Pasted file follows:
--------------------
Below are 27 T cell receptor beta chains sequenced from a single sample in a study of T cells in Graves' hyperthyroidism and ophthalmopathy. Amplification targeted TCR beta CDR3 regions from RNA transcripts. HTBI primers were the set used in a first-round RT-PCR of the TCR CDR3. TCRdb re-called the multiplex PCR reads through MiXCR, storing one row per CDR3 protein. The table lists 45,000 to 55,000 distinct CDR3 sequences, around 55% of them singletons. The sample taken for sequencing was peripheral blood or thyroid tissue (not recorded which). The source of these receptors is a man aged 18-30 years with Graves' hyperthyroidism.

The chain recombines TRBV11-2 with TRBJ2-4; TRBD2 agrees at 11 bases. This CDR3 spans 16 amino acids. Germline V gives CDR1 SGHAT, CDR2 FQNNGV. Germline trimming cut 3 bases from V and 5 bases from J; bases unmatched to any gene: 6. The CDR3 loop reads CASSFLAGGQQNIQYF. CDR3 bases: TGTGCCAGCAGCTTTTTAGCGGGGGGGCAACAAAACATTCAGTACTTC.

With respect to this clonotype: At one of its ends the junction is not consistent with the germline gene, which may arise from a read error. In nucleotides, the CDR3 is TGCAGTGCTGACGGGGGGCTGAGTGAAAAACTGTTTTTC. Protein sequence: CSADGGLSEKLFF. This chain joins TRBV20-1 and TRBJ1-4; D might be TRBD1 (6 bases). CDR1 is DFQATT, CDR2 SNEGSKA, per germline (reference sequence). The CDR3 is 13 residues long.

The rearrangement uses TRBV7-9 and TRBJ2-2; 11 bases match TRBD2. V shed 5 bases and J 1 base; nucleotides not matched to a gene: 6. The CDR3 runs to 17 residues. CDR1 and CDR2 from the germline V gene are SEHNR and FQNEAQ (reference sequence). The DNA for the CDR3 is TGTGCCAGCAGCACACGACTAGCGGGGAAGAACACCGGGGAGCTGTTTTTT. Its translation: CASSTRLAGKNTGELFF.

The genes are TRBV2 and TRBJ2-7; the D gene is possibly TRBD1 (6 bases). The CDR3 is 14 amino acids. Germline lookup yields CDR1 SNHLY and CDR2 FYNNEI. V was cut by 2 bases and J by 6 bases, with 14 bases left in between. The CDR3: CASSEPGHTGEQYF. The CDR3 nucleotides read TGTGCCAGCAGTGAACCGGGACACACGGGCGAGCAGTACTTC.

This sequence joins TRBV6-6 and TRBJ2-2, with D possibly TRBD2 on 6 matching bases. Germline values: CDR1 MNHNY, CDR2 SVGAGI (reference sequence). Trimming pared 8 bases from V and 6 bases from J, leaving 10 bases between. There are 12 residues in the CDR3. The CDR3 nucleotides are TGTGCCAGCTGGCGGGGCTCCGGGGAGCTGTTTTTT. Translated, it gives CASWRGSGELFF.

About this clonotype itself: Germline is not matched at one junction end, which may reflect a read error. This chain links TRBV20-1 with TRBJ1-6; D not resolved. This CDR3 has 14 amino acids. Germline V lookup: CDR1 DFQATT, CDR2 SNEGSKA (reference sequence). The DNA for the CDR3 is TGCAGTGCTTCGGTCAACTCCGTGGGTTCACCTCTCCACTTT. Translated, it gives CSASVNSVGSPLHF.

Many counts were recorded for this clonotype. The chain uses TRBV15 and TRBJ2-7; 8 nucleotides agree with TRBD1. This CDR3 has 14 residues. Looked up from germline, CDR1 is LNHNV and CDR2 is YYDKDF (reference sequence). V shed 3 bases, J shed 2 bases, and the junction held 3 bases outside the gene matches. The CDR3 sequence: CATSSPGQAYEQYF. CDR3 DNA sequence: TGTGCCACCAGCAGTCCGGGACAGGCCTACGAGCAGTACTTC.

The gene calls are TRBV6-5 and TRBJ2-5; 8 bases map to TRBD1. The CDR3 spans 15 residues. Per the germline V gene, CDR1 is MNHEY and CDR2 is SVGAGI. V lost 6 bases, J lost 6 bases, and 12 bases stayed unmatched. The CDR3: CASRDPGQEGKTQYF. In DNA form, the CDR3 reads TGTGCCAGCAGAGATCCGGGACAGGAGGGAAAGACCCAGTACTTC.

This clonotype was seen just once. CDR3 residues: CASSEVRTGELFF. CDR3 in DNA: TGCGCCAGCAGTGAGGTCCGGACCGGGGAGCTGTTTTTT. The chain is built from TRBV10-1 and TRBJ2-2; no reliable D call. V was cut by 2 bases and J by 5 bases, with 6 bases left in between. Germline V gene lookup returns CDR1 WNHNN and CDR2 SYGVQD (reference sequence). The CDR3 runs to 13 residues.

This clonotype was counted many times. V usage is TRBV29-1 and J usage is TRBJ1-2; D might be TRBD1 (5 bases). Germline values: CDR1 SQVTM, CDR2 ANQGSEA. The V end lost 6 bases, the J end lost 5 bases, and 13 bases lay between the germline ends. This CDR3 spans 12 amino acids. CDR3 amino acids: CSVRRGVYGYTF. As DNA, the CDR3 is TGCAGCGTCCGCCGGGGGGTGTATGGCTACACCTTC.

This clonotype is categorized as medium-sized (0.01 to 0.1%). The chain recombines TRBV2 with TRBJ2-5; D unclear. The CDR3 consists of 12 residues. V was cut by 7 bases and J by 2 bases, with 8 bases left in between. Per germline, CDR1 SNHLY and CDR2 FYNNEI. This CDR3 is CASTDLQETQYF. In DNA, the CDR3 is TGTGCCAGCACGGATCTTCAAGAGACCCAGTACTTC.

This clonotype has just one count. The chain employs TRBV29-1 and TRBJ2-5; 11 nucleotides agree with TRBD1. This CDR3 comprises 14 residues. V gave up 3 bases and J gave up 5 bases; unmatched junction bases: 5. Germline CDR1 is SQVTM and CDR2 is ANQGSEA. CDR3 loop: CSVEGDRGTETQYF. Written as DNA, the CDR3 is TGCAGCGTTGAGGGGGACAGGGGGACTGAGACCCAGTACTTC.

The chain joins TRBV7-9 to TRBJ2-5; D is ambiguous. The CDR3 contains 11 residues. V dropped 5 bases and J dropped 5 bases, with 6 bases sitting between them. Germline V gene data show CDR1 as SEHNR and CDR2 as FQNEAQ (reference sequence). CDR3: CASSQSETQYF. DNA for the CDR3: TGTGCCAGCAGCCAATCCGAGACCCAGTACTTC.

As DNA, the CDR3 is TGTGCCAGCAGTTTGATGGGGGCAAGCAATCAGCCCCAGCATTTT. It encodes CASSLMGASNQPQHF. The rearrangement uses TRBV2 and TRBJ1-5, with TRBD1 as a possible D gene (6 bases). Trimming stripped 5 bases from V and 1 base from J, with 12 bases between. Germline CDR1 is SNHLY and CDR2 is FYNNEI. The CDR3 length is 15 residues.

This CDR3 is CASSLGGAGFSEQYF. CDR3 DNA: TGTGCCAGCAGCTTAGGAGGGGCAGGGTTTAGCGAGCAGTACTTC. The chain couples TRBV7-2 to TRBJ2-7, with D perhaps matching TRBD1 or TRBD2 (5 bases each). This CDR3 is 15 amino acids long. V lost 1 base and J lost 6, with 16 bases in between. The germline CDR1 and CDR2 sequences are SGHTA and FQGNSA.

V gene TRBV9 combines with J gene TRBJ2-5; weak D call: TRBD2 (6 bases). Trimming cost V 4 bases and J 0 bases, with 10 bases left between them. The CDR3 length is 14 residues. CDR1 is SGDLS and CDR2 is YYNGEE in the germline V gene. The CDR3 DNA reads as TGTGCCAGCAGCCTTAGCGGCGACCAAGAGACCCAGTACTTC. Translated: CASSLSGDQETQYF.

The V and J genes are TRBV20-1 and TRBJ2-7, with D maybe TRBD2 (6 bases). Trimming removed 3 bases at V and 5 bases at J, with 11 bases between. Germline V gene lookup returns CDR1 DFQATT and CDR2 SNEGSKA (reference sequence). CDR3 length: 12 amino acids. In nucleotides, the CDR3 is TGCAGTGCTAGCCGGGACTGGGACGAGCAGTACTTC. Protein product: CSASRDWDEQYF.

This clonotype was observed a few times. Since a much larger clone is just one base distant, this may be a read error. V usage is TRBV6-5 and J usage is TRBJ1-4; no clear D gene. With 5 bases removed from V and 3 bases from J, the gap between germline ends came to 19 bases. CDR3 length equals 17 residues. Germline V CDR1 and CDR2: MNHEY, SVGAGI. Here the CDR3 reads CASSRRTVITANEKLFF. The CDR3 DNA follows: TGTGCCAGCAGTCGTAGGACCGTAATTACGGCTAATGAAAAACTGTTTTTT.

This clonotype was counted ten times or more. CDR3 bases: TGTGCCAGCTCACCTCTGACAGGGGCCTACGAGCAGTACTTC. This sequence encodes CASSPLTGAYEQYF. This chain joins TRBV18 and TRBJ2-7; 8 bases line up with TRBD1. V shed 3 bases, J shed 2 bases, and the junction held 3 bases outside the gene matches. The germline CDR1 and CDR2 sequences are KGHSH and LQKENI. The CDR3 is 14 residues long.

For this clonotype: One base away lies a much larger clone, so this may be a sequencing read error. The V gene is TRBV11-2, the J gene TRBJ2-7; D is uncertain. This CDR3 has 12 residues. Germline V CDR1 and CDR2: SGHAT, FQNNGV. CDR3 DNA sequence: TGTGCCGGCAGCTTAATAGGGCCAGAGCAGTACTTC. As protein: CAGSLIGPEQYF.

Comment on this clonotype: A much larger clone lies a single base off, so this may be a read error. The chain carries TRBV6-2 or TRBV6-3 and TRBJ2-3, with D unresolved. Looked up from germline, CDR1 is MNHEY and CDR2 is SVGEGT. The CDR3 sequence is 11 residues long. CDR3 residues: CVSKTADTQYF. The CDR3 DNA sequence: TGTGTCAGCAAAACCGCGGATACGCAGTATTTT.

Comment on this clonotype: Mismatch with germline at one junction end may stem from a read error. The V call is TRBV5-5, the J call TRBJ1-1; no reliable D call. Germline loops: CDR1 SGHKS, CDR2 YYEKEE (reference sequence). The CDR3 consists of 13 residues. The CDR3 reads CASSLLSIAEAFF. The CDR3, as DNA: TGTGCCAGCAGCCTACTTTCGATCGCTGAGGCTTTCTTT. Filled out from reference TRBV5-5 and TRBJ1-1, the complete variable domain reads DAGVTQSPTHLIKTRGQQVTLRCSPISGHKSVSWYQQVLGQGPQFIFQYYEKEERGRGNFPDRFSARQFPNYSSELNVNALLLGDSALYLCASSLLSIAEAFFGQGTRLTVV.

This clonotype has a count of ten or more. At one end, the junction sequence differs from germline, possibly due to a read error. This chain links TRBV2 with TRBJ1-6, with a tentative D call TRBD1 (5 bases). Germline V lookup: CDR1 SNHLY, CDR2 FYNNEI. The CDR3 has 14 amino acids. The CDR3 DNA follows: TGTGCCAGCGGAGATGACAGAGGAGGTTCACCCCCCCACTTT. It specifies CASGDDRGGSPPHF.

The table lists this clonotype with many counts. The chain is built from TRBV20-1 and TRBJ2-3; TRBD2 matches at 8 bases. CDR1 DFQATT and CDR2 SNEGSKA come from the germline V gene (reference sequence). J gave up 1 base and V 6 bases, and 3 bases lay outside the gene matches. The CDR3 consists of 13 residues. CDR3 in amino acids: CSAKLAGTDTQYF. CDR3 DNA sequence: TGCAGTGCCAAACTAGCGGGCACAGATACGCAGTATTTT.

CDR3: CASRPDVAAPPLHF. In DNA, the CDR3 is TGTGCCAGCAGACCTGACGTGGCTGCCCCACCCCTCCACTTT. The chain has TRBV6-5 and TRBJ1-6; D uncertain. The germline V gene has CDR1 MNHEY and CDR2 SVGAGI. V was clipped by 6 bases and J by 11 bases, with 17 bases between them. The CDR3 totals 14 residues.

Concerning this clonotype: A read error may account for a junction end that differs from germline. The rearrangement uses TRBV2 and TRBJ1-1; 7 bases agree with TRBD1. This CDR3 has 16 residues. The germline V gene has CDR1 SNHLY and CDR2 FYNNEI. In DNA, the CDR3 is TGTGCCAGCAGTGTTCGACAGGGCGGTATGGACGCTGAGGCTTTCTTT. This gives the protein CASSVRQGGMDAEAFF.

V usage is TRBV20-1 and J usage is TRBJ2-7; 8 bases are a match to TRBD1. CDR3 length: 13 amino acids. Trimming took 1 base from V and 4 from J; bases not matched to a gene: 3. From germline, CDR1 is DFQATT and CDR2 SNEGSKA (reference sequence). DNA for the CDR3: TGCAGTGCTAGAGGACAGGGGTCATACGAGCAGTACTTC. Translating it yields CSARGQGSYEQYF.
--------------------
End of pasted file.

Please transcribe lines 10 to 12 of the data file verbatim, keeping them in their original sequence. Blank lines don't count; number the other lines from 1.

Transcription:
This clonotype was seen just once. CDR3 residues: CASSEVRTGELFF. CDR3 in DNA: TGCGCCAGCAGTGAGGTCCGGACCGGGGAGCTGTTTTTT. The chain is built from TRBV10-1 and TRBJ2-2; no reliable D call. V was cut by 2 bases and J by 5 bases, with 6 bases left in between. Germline V gene lookup returns CDR1 WNHNN and CDR2 SYGVQD (reference sequence). The CDR3 runs to 13 residues.

This clonotype was counted many times. V usage is TRBV29-1 and J usage is TRBJ1-2; D might be TRBD1 (5 bases). Germline values: CDR1 SQVTM, CDR2 ANQGSEA. The V end lost 6 bases, the J end lost 5 bases, and 13 bases lay between the germline ends. This CDR3 spans 12 amino acids. CDR3 amino acids: CSVRRGVYGYTF. As DNA, the CDR3 is TGCAGCGTCCGCCGGGGGGTGTATGGCTACACCTTC.

This clonotype is categorized as medium-sized (0.01 to 0.1%). The chain recombines TRBV2 with TRBJ2-5; D unclear. The CDR3 consists of 12 residues. V was cut by 7 bases and J by 2 bases, with 8 bases left in between. Per germline, CDR1 SNHLY and CDR2 FYNNEI. This CDR3 is CASTDLQETQYF. In DNA, the CDR3 is TGTGCCAGCACGGATCTTCAAGAGACCCAGTACTTC.